The clubhouse was virtually empty in the aftermath of the Toronto Blue Jays’ third loss in their last four outings Tuesday night at Rogers Centre, save for the odd pitcher.
There was nary a batter in sight, which was apropos. They were also missing during the 4-0 loss to the Minnesota Twins.
The normally affable Adam Lind was spotted in front of his locker but he sent word, through an emissary, that he did not feel like talking.
After several weeks of a torrid offensive run that helped lift them to the top of the heap in the American League East standing, the Blue Jays vaunted offence has suddenly started sputtering.
In the three recent losses – to the Twins and the final two games in their series with the St. Louis Cardinals, the Blue Jays were held off the scoreboard. That’s not supposed to happen to a team that leads the A.L. in home runs and hits and is second in runs scored.
Before the slide, the Blue Jays had won six in a row.
“That’s baseball if you want to know the truth,” Toronto manager John Gibbons said of the recent offensive struggles. “Naturally it’s not a worry. You figure you’re going to cool off a little bit. We hit some balls on the money tonight, right at guys. But Correia [Minnesota starter Kevin Correia] I thought was hitting his spots pretty good, too.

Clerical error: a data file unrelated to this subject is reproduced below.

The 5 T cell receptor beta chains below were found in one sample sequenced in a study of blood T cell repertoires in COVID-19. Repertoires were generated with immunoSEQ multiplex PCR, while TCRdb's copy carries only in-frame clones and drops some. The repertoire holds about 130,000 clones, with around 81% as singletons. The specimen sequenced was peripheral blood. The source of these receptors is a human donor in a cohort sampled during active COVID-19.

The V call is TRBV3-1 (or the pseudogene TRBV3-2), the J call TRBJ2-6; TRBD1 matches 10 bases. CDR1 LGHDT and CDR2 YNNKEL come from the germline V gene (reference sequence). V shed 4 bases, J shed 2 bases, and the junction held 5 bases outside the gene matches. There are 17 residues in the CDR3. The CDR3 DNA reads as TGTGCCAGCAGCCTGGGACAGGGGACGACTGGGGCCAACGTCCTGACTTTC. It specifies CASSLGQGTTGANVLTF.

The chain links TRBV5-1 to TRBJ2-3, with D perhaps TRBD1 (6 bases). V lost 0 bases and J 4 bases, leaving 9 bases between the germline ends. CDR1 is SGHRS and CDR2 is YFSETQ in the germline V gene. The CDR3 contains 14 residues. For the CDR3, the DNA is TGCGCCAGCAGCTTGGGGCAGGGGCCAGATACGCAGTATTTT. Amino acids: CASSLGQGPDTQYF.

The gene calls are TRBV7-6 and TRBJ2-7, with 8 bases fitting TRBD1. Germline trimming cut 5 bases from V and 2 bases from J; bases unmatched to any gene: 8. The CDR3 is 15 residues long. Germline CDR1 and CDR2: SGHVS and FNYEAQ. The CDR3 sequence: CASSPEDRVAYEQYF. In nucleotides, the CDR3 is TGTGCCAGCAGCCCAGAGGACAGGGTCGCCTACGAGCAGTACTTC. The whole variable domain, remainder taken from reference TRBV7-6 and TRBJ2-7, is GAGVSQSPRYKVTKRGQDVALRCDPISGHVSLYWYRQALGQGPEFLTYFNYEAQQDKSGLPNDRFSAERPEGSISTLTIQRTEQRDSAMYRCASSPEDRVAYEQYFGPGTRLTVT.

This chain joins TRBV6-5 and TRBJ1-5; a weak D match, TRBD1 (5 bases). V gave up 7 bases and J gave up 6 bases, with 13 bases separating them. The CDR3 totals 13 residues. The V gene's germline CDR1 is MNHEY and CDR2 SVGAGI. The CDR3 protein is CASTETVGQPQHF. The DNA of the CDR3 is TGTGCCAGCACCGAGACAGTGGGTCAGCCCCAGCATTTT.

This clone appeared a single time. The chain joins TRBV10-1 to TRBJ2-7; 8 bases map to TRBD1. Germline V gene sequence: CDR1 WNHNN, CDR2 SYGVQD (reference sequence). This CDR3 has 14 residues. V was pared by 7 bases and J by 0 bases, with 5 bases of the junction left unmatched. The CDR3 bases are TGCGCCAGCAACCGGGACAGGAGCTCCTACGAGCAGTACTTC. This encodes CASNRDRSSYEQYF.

“But that’s baseball, that’s the way it goes sometimes. And when you’re not hitting, you’re not scoring runs, you’ve got to match them on the mound and we didn’t do that.”
Gibbons is correct in his “nothing to see here, folks, let’s move along” attitude.
The dearth of offence will not last forever. The last time the Blue Jays were shutout in three of four games was back in 1990.
Despite their recent struggles, Toronto’s lead atop the A.L. East has been narrowed by only half a game to 5.5 over the Baltimore Orioles and New York Yankees, who also haven’t exactly been setting the world on fire of late with their play.
Those are the two teams that Toronto will head off to play following Wednesday afternoon’s series finale against the Twins at Rogers Centre.
The Blue Jays only managed seven hits against Minnesota, six of them to Correia, who hardly resembled a 3-7 starter during his six innings of effective work on Tuesday.
His counterpart for the Blue Jays, J.A. Happ, was not nearly as sharp, and was lifted after only 3.2-innings, having surrendered four runs (three of them earned) off six hits.
Happ, now 5-3 on the year, was getting ahead in the count on plenty of batters, but struggled in finishing them off.
“He had to work way too hard tonight,” Gibbons said. “They worked him pretty good. That’s the key to pitching. You want everybody to get ahead, but when you get ahead you’ve got to figure out how to put them away.
“We weren’t able to do that.”
Happ really did not have any explanation for his unproductive outing, insisting he felt fine on the mound.
But he said he did not think the Blue Jays offensive struggles would continue to be a storyline.
“We had such a good run there over the last couple of weeks, stuff like that’s bound to happen,” he said. “We ran into some good pitching. I don’t expect it to last long.”
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